“There are 4,200 pharmacies; they only inspect about six per cent a year,” said current auditor general Bonnie Lysyk in an interview. “There’s more money to be recovered.”
In 2005-06, the Ministry of Health employed three inspectors and recovered just over $1 million in overbilling. By 2016-17, there were 10 inspectors who recovered $10.3 million.
“Governments don’t like to increase staff because they’re trying to save money. But at the same point, perhaps that will end up recouping more money into the public purse,” Lysyk said.
Her team didn’t inspect pharmacies but still found $3.9 million in inappropriate payments by combing through ODB billings and looking for obvious problems.
They found $910,000 in drugs billed for dead people and $922,000 in drugs billed for people who didn’t need them, such as birth control for men.
“We ran analytics that identified situations that, had they inspected, they likely would’ve been able to recover more money,” she said.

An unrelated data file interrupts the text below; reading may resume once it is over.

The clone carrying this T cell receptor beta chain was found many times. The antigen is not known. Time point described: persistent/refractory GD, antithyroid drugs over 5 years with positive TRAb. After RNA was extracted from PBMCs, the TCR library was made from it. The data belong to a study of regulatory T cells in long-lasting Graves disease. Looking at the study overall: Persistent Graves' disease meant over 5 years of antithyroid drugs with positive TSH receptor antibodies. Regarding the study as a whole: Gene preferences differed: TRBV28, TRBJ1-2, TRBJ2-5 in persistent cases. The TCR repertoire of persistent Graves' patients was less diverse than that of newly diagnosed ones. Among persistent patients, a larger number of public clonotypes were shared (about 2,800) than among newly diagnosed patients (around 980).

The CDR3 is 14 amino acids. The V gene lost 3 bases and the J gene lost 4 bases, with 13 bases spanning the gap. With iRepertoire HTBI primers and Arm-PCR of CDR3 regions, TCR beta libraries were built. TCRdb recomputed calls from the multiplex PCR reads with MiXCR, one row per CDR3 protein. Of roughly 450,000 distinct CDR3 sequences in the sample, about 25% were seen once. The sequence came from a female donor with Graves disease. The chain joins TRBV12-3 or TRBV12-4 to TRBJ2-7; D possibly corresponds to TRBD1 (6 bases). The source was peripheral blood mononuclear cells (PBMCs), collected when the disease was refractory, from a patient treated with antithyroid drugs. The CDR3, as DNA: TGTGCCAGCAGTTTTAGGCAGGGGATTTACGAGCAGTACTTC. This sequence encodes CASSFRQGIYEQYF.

Beyond money, Lysyk says the inspection regime needs to be strengthened to speed up cases where fraud has occurred.
Three different bodies — the Ministry of Health, the OPP and the Ontario College of Pharmacists — are tasked with catching pharmacy fraud. But instead of three times the oversight, the system is clunky and drags out the process over years, sometimes topping a decade. That’s because those agencies don’t work simultaneously, but wait for the others to finish before starting on a case.
The OPP’s health fraud investigation unit does not proactively investigate pharmacies, but waits for cases to be referred from the ministry. Not a single pharmacist was referred for criminal investigation between 2013 and 2015, prompting the OPP to approach the ministry.
That resulted in 13 referrals in 2016-17, but eight were too old to pursue because the pharmacy had been sold or the records were lost, Schendera said.